In general bonds pay interest semi-annually until maturity, when the bondholder receives the par value of bond returns. Zero coupon bonds pay no interest but are sold at a discount to par value, payable when the loan matures.
Nominal Interest Rate, Interest
Nominal interest rate, or the interest rate, stated rate of interest on the bond. This gives the percentage is the percentage of par value-$ 5,000 for municipal bonds, and $ 1000 for most other bonds, which are usually paid twice a year. Thus, a bond with a $ 1,000 face value that pays 5% interest rate pay $ 50 dollars per year in two semi-annual payments of $ 25 The return of a bond’s return / investment, or in the example just cited, $ 50 / $ 1,000 = 5%.
Because the bonds trade in the secondary market, they sell for less or more than nominal value, which will provide an interest rate that is different from the nominal interest rate, called the current yield, or yield. The price of bonds moves in the opposite direction of interest rates. If prices go up, the price of bonds decreases, if rates go down, bonds rise in value. To see why, consider this simple example. You buy a bond when it is issued for $ 1,000 that pays 8% interest rate.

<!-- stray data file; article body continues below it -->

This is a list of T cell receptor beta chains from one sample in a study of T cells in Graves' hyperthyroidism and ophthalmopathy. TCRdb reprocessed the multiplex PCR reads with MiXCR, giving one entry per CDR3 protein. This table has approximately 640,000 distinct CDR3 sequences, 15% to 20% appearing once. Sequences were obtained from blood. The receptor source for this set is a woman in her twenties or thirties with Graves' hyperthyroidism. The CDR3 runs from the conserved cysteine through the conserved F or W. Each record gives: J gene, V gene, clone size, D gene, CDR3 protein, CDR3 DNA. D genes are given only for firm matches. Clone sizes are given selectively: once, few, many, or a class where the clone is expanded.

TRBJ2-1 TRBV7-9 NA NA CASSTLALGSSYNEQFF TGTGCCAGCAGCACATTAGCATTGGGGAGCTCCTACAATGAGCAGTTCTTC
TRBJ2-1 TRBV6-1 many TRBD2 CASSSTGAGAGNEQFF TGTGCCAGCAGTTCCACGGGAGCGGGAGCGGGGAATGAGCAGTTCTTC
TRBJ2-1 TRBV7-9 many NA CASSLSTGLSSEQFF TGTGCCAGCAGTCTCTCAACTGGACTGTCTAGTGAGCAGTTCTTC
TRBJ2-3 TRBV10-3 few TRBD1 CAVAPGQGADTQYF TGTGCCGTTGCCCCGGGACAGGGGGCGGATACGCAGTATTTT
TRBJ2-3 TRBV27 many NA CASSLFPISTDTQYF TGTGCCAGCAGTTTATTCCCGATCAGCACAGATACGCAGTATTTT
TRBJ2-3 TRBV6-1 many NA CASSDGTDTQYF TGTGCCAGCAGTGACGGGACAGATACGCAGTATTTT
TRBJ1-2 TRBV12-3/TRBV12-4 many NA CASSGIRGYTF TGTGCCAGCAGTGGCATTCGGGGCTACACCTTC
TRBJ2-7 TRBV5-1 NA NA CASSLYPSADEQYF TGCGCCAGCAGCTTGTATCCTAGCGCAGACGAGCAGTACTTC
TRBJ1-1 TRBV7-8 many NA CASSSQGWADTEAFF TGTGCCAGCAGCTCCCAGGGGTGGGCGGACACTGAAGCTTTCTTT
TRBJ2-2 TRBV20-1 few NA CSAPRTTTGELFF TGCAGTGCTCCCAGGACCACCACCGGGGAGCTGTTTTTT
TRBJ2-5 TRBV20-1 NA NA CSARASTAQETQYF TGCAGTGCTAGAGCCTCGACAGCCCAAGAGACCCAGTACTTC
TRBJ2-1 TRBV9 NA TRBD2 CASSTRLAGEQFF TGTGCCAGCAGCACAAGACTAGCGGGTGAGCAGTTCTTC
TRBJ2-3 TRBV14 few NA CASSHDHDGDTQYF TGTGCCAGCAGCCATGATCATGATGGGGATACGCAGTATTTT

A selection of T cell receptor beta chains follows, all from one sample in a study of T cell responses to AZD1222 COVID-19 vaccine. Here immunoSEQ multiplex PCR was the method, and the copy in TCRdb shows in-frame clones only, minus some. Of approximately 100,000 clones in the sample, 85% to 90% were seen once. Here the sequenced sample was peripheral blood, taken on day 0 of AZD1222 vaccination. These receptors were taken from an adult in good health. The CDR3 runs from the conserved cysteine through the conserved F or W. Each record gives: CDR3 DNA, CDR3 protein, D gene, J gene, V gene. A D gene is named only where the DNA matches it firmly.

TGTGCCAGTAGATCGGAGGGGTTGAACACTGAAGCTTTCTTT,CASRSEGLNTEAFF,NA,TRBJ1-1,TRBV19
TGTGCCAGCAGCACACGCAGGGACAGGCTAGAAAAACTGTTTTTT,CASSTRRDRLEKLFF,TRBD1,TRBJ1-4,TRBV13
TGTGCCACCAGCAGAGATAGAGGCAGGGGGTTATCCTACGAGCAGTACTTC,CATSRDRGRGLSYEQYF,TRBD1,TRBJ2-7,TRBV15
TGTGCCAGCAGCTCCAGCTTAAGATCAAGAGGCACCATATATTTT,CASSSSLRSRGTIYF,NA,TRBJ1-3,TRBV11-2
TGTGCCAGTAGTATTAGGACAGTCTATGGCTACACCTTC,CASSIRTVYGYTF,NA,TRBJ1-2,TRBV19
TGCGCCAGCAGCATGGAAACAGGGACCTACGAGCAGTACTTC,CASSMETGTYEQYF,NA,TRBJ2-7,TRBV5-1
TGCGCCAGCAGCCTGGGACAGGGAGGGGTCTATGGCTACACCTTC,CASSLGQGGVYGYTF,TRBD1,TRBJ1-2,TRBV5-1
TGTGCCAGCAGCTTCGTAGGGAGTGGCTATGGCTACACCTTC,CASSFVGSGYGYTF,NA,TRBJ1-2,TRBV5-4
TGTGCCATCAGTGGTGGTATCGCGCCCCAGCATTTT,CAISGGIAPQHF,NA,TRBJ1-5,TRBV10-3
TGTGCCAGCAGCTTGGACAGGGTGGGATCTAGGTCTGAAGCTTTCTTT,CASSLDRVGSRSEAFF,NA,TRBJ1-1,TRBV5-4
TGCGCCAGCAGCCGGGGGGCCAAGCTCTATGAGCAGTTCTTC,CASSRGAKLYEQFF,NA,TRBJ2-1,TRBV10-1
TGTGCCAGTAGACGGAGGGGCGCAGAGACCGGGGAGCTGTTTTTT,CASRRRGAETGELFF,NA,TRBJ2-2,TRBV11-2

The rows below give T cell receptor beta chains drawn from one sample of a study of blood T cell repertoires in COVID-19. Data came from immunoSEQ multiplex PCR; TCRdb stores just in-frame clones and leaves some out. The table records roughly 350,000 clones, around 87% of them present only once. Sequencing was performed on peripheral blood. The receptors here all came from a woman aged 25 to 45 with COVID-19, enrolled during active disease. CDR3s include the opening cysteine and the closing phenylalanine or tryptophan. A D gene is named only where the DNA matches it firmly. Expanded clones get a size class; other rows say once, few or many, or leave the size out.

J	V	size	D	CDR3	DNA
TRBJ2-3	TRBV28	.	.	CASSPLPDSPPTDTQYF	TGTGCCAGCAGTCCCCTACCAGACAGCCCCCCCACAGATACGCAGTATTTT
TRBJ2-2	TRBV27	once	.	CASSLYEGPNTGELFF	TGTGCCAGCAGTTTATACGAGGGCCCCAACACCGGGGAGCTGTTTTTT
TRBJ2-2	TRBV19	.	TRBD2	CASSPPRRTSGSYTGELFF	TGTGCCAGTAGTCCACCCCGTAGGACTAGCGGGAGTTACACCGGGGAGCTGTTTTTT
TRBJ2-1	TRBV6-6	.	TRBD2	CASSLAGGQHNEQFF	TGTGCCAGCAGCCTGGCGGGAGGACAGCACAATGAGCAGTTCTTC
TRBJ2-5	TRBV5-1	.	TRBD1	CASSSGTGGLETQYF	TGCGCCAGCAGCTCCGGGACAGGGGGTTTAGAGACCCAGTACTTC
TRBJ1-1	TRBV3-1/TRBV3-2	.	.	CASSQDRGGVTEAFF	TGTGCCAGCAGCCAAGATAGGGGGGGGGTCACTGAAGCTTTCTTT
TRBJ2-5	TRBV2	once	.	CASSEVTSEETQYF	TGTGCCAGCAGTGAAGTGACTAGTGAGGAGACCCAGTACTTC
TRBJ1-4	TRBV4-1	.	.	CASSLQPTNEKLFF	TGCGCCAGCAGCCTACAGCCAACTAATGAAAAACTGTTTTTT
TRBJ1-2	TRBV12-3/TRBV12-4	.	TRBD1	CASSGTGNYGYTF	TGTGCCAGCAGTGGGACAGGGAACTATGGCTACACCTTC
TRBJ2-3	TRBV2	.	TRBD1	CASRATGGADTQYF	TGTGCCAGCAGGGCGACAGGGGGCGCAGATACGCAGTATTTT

Suppose you want to sell the bond, but since you bought it, the rate increased to 10%. You will have to sell the tapes for less than what you paid, because why someone will pay you $ 1000 for a bond that pays 8% when they can buy a similar bond of the same credit rating and get 10%.
So to sell your bond, you would have to sell it so that $ 80 received per year in interest rates will be 10% of the sales price-in this case, $ 800, $ 200 less than what you paid for it.
(Actually, the price probably would not go this low, because the yield to maturity is greater in this case, since if bondholders hold bonds to maturity, he will receive a price appreciation is the difference between NOK 1000, the bond’s face value, and what he paid for it.) bonds sell for less than face value is said to be selling at a discount. If the market interest rate on a new bond is lower than what you get, you will be able to sell the tapes for more than face value, you should sell your bond at a premium.